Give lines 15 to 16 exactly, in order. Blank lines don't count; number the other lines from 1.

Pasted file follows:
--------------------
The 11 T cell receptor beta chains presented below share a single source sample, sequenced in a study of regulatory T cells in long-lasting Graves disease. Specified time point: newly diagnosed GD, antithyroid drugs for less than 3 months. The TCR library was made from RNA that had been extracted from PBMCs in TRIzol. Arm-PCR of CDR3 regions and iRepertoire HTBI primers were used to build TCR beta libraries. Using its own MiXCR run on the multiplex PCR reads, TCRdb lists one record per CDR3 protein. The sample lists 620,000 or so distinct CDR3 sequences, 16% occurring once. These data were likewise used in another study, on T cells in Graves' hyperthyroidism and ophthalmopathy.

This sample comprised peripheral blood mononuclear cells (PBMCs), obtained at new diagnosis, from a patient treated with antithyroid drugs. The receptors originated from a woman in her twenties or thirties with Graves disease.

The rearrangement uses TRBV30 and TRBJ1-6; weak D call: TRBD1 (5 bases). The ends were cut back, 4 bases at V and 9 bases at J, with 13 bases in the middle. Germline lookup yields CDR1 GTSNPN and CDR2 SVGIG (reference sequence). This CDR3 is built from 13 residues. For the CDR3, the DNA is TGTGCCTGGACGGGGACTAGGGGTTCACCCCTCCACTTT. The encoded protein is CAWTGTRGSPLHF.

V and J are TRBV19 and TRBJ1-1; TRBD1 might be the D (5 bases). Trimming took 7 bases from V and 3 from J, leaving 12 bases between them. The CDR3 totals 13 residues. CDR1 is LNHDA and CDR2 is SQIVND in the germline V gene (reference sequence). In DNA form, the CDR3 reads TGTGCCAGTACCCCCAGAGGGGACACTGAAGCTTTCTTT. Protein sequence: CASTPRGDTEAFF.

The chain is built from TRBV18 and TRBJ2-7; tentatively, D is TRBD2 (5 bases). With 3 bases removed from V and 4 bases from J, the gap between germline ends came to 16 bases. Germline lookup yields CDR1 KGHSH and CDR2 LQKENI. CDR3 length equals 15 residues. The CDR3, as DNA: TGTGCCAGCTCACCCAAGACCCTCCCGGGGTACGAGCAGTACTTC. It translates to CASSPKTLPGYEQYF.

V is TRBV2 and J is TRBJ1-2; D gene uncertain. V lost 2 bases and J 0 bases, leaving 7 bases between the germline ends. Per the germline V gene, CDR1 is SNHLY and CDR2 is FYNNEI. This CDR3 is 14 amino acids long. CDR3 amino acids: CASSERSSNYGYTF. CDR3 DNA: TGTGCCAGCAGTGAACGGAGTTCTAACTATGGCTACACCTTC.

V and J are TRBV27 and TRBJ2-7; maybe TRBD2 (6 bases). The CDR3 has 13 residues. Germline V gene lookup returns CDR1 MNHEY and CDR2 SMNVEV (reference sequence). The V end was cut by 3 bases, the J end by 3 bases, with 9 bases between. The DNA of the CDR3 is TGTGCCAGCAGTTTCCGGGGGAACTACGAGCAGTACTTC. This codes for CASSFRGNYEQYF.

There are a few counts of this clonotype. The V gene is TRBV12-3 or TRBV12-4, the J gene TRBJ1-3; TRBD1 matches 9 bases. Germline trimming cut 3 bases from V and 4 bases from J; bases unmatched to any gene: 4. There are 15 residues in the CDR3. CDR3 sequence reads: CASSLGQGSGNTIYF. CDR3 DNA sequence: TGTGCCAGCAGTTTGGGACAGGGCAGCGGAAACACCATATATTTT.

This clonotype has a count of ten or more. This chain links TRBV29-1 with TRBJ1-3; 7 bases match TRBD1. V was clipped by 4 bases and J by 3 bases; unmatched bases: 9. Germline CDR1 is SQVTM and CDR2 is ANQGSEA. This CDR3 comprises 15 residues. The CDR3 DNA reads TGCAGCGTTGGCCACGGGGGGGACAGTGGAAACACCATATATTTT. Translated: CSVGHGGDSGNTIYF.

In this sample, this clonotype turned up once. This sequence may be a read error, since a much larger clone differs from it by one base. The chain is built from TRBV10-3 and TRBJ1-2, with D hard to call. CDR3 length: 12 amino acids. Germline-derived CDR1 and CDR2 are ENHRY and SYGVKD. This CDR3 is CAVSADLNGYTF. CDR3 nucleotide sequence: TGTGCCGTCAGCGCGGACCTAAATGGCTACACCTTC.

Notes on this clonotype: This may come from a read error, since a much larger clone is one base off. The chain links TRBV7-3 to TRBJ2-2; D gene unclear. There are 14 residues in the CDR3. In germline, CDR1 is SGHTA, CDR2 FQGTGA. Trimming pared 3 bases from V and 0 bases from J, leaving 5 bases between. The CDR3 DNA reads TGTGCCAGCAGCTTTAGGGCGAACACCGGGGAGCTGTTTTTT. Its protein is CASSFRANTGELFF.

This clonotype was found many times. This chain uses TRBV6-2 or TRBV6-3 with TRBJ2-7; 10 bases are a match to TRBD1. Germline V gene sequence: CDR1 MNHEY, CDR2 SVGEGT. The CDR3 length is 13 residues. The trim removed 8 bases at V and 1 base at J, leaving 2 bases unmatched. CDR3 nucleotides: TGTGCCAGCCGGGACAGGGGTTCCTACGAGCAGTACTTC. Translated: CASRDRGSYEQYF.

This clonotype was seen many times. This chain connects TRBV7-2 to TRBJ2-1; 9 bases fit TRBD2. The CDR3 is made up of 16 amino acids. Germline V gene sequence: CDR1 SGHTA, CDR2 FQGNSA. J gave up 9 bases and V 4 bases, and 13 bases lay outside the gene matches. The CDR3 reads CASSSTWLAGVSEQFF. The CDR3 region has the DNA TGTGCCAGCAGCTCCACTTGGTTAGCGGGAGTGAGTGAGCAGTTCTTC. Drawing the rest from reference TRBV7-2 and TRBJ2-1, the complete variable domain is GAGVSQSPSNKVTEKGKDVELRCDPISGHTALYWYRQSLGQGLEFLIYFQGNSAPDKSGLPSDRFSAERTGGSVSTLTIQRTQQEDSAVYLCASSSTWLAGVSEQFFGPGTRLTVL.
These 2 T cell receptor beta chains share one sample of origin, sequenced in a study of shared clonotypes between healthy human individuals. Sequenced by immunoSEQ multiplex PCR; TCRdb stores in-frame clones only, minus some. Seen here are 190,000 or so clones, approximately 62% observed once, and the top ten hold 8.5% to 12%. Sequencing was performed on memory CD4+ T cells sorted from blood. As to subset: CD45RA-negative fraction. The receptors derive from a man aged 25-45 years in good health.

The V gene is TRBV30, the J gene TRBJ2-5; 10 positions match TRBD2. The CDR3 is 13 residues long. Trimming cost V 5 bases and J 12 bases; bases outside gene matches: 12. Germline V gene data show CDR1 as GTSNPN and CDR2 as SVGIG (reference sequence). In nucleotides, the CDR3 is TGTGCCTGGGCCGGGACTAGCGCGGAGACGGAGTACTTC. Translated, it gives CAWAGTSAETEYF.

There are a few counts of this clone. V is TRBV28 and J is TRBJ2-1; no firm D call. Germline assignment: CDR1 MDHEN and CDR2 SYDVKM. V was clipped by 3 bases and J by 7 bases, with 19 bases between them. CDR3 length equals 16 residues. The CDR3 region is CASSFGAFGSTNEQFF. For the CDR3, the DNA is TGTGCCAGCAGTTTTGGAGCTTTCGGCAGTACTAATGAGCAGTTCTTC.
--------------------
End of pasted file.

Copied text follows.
The V gene is TRBV30, the J gene TRBJ2-5; 10 positions match TRBD2. The CDR3 is 13 residues long. Trimming cost V 5 bases and J 12 bases; bases outside gene matches: 12. Germline V gene data show CDR1 as GTSNPN and CDR2 as SVGIG (reference sequence). In nucleotides, the CDR3 is TGTGCCTGGGCCGGGACTAGCGCGGAGACGGAGTACTTC. Translated, it gives CAWAGTSAETEYF.

There are a few counts of this clone. V is TRBV28 and J is TRBJ2-1; no firm D call. Germline assignment: CDR1 MDHEN and CDR2 SYDVKM. V was clipped by 3 bases and J by 7 bases, with 19 bases between them. CDR3 length equals 16 residues. The CDR3 region is CASSFGAFGSTNEQFF. For the CDR3, the DNA is TGTGCCAGCAGTTTTGGAGCTTTCGGCAGTACTAATGAGCAGTTCTTC.